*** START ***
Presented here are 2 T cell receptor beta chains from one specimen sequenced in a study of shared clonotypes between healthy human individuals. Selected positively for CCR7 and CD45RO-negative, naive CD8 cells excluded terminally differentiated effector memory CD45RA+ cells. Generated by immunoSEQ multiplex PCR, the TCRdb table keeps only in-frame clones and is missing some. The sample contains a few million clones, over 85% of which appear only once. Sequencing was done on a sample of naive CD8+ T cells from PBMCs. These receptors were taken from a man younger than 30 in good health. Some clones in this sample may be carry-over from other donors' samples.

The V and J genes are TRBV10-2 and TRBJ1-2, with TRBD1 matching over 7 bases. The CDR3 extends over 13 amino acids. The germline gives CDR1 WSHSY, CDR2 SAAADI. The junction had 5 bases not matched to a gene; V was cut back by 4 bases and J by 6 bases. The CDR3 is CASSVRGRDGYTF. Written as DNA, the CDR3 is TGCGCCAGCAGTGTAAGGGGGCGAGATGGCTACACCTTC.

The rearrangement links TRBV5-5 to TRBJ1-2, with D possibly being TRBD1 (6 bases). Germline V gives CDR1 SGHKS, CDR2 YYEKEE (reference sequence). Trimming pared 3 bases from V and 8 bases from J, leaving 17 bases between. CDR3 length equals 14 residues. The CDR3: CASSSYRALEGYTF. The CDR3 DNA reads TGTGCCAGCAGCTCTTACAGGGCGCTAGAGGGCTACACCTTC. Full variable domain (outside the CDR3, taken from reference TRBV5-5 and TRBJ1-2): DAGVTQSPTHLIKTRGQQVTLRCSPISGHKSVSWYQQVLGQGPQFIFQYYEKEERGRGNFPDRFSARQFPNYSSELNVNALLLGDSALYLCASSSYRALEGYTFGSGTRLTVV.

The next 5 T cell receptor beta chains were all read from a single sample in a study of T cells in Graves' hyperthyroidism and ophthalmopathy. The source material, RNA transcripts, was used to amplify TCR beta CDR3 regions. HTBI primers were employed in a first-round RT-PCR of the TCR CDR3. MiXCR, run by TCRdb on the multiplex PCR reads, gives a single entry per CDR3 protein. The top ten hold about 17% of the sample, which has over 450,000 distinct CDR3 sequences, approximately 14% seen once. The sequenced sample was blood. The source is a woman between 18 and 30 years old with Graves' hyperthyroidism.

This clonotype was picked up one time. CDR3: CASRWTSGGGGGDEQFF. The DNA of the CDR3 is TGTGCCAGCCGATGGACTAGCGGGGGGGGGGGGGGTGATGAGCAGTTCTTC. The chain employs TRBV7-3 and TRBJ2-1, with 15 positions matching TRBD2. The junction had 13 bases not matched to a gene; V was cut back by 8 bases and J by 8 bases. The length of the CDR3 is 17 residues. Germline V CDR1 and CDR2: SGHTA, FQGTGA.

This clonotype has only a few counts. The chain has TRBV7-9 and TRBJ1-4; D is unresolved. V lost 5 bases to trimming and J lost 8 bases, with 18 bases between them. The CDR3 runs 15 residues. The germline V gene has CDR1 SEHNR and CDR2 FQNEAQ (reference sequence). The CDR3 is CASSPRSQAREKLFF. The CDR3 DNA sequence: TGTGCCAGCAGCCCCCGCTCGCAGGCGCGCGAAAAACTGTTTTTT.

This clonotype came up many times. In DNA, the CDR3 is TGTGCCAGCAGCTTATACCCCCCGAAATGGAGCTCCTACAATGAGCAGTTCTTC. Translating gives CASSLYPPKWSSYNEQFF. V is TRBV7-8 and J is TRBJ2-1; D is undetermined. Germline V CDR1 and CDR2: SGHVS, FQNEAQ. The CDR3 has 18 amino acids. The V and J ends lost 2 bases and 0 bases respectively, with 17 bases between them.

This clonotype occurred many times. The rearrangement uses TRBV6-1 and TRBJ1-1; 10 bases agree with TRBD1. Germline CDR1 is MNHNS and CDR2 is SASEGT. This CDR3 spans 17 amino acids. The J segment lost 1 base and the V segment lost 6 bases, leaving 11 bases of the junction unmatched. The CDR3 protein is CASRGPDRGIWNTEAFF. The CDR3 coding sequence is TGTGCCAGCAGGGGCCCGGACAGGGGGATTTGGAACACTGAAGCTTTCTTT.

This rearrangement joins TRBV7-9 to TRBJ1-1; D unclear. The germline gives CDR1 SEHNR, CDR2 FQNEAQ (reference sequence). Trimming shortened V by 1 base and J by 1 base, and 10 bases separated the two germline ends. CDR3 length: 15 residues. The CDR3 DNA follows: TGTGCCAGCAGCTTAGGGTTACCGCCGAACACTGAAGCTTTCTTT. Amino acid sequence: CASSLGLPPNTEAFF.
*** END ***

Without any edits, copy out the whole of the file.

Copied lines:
Presented here are 2 T cell receptor beta chains from one specimen sequenced in a study of shared clonotypes between healthy human individuals. Selected positively for CCR7 and CD45RO-negative, naive CD8 cells excluded terminally differentiated effector memory CD45RA+ cells. Generated by immunoSEQ multiplex PCR, the TCRdb table keeps only in-frame clones and is missing some. The sample contains a few million clones, over 85% of which appear only once. Sequencing was done on a sample of naive CD8+ T cells from PBMCs. These receptors were taken from a man younger than 30 in good health. Some clones in this sample may be carry-over from other donors' samples.

The V and J genes are TRBV10-2 and TRBJ1-2, with TRBD1 matching over 7 bases. The CDR3 extends over 13 amino acids. The germline gives CDR1 WSHSY, CDR2 SAAADI. The junction had 5 bases not matched to a gene; V was cut back by 4 bases and J by 6 bases. The CDR3 is CASSVRGRDGYTF. Written as DNA, the CDR3 is TGCGCCAGCAGTGTAAGGGGGCGAGATGGCTACACCTTC.

The rearrangement links TRBV5-5 to TRBJ1-2, with D possibly being TRBD1 (6 bases). Germline V gives CDR1 SGHKS, CDR2 YYEKEE (reference sequence). Trimming pared 3 bases from V and 8 bases from J, leaving 17 bases between. CDR3 length equals 14 residues. The CDR3: CASSSYRALEGYTF. The CDR3 DNA reads TGTGCCAGCAGCTCTTACAGGGCGCTAGAGGGCTACACCTTC. Full variable domain (outside the CDR3, taken from reference TRBV5-5 and TRBJ1-2): DAGVTQSPTHLIKTRGQQVTLRCSPISGHKSVSWYQQVLGQGPQFIFQYYEKEERGRGNFPDRFSARQFPNYSSELNVNALLLGDSALYLCASSSYRALEGYTFGSGTRLTVV.

The next 5 T cell receptor beta chains were all read from a single sample in a study of T cells in Graves' hyperthyroidism and ophthalmopathy. The source material, RNA transcripts, was used to amplify TCR beta CDR3 regions. HTBI primers were employed in a first-round RT-PCR of the TCR CDR3. MiXCR, run by TCRdb on the multiplex PCR reads, gives a single entry per CDR3 protein. The top ten hold about 17% of the sample, which has over 450,000 distinct CDR3 sequences, approximately 14% seen once. The sequenced sample was blood. The source is a woman between 18 and 30 years old with Graves' hyperthyroidism.

This clonotype was picked up one time. CDR3: CASRWTSGGGGGDEQFF. The DNA of the CDR3 is TGTGCCAGCCGATGGACTAGCGGGGGGGGGGGGGGTGATGAGCAGTTCTTC. The chain employs TRBV7-3 and TRBJ2-1, with 15 positions matching TRBD2. The junction had 13 bases not matched to a gene; V was cut back by 8 bases and J by 8 bases. The length of the CDR3 is 17 residues. Germline V CDR1 and CDR2: SGHTA, FQGTGA.

This clonotype has only a few counts. The chain has TRBV7-9 and TRBJ1-4; D is unresolved. V lost 5 bases to trimming and J lost 8 bases, with 18 bases between them. The CDR3 runs 15 residues. The germline V gene has CDR1 SEHNR and CDR2 FQNEAQ (reference sequence). The CDR3 is CASSPRSQAREKLFF. The CDR3 DNA sequence: TGTGCCAGCAGCCCCCGCTCGCAGGCGCGCGAAAAACTGTTTTTT.

This clonotype came up many times. In DNA, the CDR3 is TGTGCCAGCAGCTTATACCCCCCGAAATGGAGCTCCTACAATGAGCAGTTCTTC. Translating gives CASSLYPPKWSSYNEQFF. V is TRBV7-8 and J is TRBJ2-1; D is undetermined. Germline V CDR1 and CDR2: SGHVS, FQNEAQ. The CDR3 has 18 amino acids. The V and J ends lost 2 bases and 0 bases respectively, with 17 bases between them.

This clonotype occurred many times. The rearrangement uses TRBV6-1 and TRBJ1-1; 10 bases agree with TRBD1. Germline CDR1 is MNHNS and CDR2 is SASEGT. This CDR3 spans 17 amino acids. The J segment lost 1 base and the V segment lost 6 bases, leaving 11 bases of the junction unmatched. The CDR3 protein is CASRGPDRGIWNTEAFF. The CDR3 coding sequence is TGTGCCAGCAGGGGCCCGGACAGGGGGATTTGGAACACTGAAGCTTTCTTT.

This rearrangement joins TRBV7-9 to TRBJ1-1; D unclear. The germline gives CDR1 SEHNR, CDR2 FQNEAQ (reference sequence). Trimming shortened V by 1 base and J by 1 base, and 10 bases separated the two germline ends. CDR3 length: 15 residues. The CDR3 DNA follows: TGTGCCAGCAGCTTAGGGTTACCGCCGAACACTGAAGCTTTCTTT. Amino acid sequence: CASSLGLPPNTEAFF.